We have a few of these primarily as a pollinator for the Tuscan trees. As you might guess from the name, has a tendency to droopy (pendulus) branches. Medium or slightly below medium size olives.

Picual

Picual olive tree
A Spanish variety. Smaller trees, comparatively low growth, and consistent heavy cropping make this a rewarding tree. Allegedly copes better with wetter soil conditions than other olives. Prone to Peacock Spot so should be pruned for good air circulation. Medium sized fruit.

Other Varieties

For pickling, which we do as a support product rather than our main product (extra virgin olive oil), we have a very small number of Kalamata and South Australian Verdale. Both produce large olives.

Other varieties we don’t grow that are common in the Wairarapa include the Greek Koreneiki which produces a great oil but has small, difficult to harvest olives, and Picholene, now used as an alternative pollinator for Barnea.

Olive Growing

Looking After Your Olive Trees

There are routine tasks that must be performed on an olive grove. They include:

  • Pruning. Every tree should ideally be pruned every year. See below.
  • Nutrition. New Zealand soils typically are short in some trace elements, with Boron being of most significance to olives. We have soil sample and leaf samples analysed every second year to track Boron and some other trace elements and use foliar sprays to compensate for the deficiencies.
  • Harvesting around the end of May into June. Actual timing varies year-to-year depending on how the olives have ripened.
  • Irrigation. Olives are well adjusted to surviving dry conditions but if you want good harvests in a dry year then a little extra water at the correct times is a must (eg. January-March if dry). We use drippers under each tree so as not to waste water.

Olive Pruning

Pruning has the following objectives:

  • to keep branches from drooping to the ground (skirt pruning) where disease infection can occur
  • keeping the height manageable (for spraying and manual harvesting)
  • prevent the trees becoming dense bushes which would lead to retaining moisture and so promote disease.
  • opening up the middle of the tree to light to promote a more uniform crop and ripening.
  • to counter any tendency to biennial (two yearly) cropping

Always prune in dry weather, regardless of the time of year. Rain can potentially infect new, open cuts.

There are many views on when to prune, so remember – no one is right! And often for smaller groves with no full time workers it comes down to whether there is even enough time in the year to prune all the trees.

Summer pruning is favoured by some as the normally driest time of the year. This suppresses bacteria and fungi. Winter pruning is favoured by others as the cold of winter supresses bacteria and fungi.

From a crop point of view pruning after harvest in winter will have the least direct impact on flowering and fruit. If you prune in summer you will be directly pruning some of your crop.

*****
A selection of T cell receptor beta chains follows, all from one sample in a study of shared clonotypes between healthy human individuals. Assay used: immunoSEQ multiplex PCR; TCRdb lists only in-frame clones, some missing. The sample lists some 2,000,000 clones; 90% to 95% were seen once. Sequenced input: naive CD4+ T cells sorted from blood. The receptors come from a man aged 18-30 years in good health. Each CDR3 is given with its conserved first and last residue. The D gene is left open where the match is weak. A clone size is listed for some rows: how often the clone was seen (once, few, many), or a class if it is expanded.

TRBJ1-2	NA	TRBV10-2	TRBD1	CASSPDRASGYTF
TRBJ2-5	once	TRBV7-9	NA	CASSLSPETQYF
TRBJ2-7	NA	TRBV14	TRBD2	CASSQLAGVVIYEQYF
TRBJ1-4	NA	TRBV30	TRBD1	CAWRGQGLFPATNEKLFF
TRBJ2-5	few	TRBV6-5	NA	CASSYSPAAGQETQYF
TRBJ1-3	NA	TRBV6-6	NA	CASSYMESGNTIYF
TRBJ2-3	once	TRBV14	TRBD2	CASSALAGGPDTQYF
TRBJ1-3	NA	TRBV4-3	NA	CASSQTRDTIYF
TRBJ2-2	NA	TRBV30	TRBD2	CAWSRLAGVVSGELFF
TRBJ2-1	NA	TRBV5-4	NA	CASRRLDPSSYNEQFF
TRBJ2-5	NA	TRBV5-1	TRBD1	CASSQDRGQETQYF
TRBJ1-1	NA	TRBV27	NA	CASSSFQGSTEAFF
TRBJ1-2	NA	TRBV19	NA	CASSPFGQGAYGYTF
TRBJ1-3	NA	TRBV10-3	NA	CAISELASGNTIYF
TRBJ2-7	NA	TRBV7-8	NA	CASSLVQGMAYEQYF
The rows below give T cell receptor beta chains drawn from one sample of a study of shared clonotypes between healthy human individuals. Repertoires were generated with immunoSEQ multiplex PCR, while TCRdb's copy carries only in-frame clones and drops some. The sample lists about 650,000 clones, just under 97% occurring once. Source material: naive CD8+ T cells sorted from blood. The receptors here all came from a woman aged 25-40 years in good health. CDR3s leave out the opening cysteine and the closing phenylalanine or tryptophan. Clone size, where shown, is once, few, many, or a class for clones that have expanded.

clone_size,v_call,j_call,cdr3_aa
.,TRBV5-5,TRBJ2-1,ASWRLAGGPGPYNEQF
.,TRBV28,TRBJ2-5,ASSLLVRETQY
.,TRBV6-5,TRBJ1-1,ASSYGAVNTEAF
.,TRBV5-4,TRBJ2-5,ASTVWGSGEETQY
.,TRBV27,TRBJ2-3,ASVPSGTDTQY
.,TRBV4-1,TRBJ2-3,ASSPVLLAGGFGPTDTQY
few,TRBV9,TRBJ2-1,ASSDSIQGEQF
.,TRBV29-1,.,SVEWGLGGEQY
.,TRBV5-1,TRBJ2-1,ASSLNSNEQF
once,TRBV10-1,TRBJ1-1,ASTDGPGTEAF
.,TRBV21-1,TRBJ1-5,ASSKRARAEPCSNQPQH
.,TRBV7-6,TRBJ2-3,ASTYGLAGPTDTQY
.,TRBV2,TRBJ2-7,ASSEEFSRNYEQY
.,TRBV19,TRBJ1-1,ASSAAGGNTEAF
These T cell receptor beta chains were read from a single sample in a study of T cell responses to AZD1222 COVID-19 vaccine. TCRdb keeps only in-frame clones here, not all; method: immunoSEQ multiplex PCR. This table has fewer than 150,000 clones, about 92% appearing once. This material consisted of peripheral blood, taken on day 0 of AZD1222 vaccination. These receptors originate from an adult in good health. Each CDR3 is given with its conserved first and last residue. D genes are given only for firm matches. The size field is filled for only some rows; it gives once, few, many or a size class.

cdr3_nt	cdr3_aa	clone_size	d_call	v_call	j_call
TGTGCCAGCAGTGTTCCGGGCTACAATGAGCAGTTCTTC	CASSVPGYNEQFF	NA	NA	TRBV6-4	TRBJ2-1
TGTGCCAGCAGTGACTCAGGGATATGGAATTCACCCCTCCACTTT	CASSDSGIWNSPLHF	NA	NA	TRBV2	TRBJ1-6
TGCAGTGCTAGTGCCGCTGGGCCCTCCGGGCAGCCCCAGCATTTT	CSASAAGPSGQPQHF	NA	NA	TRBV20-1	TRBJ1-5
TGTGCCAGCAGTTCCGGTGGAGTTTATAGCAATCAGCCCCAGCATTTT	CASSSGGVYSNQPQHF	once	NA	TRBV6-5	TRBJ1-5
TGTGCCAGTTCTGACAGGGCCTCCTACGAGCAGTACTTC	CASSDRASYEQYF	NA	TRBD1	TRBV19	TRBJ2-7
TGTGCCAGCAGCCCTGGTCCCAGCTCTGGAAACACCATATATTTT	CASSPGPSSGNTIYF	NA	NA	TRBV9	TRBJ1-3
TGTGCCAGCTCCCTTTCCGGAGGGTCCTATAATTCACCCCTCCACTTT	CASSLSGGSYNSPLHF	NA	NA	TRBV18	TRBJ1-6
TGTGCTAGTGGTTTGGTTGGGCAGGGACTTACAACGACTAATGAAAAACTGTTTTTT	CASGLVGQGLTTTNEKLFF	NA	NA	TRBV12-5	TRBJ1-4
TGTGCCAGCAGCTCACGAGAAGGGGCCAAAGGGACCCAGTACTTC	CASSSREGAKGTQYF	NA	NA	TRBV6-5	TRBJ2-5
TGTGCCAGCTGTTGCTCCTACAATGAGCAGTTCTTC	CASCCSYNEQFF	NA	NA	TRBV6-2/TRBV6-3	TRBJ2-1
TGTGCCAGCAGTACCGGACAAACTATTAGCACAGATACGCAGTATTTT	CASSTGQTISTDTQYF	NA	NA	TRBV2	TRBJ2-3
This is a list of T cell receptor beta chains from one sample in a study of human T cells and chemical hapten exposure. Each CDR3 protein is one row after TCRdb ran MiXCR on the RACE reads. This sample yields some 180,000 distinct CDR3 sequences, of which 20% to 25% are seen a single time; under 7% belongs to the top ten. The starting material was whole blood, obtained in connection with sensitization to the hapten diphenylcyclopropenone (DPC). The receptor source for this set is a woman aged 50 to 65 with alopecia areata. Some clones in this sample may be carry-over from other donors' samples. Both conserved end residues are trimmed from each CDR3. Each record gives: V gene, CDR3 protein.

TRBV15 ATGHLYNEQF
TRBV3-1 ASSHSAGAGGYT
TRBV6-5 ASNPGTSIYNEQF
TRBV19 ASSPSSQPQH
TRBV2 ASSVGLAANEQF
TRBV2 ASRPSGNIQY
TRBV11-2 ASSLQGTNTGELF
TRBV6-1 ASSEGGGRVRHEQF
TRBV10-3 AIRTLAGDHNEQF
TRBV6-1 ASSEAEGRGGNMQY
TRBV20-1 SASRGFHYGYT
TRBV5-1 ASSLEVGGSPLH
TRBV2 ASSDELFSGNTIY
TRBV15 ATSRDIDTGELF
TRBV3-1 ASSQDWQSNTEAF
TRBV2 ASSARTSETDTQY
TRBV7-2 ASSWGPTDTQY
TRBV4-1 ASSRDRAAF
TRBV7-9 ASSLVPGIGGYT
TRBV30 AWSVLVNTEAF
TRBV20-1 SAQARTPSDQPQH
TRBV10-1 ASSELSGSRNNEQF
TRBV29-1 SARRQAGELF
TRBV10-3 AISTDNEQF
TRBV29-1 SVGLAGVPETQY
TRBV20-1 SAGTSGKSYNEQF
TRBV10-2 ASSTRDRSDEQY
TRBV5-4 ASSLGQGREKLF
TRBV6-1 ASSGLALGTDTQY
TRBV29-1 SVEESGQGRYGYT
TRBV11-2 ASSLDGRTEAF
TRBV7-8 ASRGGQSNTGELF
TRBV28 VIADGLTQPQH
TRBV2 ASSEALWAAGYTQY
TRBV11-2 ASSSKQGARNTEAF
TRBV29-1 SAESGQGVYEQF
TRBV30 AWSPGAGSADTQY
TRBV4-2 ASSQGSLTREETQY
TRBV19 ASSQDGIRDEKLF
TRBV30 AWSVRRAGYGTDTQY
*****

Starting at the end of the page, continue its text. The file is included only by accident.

For the home gardener with one or two trees, you can prune when it suits you – just do it when it is dry. There is no risk of hurting the trees because of when you prune.

If you use a sealer on pruning cuts, we don’t as we are using converting to organic and currently using organic principles.  The most important place for it is around the edges of the cut, where the tree’s growing layer is.

To counter any tendency to biennial cropping the theory is that how hard you prune will affect how the tree responds. If you had a poor crop, so expect a big crop next year, then prune more severely. This should cause the trees to respond by putting more energy into branch and foliage growth next season. Conversely, if you had a big crop, prune light so the trees are not so encouraged to branch and foliage growth.

Olive Pests

Leaf Roller caterpillars were significant when the trees were first planted, but we have never needed to spray. As the trees get larger, the number of caterpillars per tree does not seem to grow bigger and the damage caused becomes insignificant.

Birds such as Starlings and Thrushes eat or attempt to eat a fairly consistent amount of olives every year. This can be alarming early on when crops are small and are nearly destroyed by the birds. As the crops increase over the years, the percentage lost to the birds decreases to the point where it is not usually a major problem.

Beyond that, hares damaging the trunks to mark territory, and rabbits digging around the trunk are the only other pests of significance.

Frosts are a problem around harvest time, with smaller young trees the most vulnerable. If the olives get badly frozen, cell damage occurs and the olives can become unuseable. Larger trees tend to provide their own frost shelter and are less affected. Keeping the inter-row grass mown short is one thing that will reduce frost severity.

Very young trees (less than about two to three years) can also suffer split bark on the trunk (which is not good!) in severer frosts.

Olive Diseases

 

The best way to handle diseases is to avoid them. Good grove management by way of pruning, disinfecting pruning equipment during pruning, and good plant nutrition all help. We have only seen two diseases on our grove, Peacock Spot, a fungal disease common throughout New Zealand, and Bacterial Blast, a bacterial disease that we beleive has affected us through the stone fruit trees that were once grown on parts of our grove.

Peacock Spot is the most common olive problem throughout New Zealand, although less so in the Wairarapa region than some more humid areas. It appears as black sooty spots on the leaves that grow in size to become a sooty ring. The tree reacts to a severe attack by dropping affected leaves.

Peacock Spot flourishes in warm and wet conditions. Preventative action is pruning to thin out the foliage to allow better air circulation, minimising humidity within the tree. Severe attacks can be treated with copper based sprays though with limited success.

Olive tree leaf with Peacock Spot
Leaf severely infected with Peacock Spot

 

Bacterial Blast is caused by a bacteria, Pseudomonas syringae pv. syringae. In general, olives are not much affected by it, but it has been more common in the Wairarapa than elsewhere. Fortunately the effects tend to occur more with young trees, and in our case we have only ever seen it in plots where stone fruits were once grown. Copper based sprays can be used to control it.

Trees with Bacterial Blast turn a yellowish hue, and some leaf-tip die-off may occur. If severe, the tree may also loose foliage.

Bacterial Blast affected olive tree
Perhaps not too obvious from this photo, this Bacterial Blast affected tree has a more yellow tinge than the trees around it, and is much less vigorous.

 

Note that sometimes trace element deficiencies cause yellowing of the leaves, especially the leaf tips. To be healthy olive trees need a number of trace elements to be present in adequate levels. Boron is often mentioned as in general New Zealand has deficient levels for olive trees.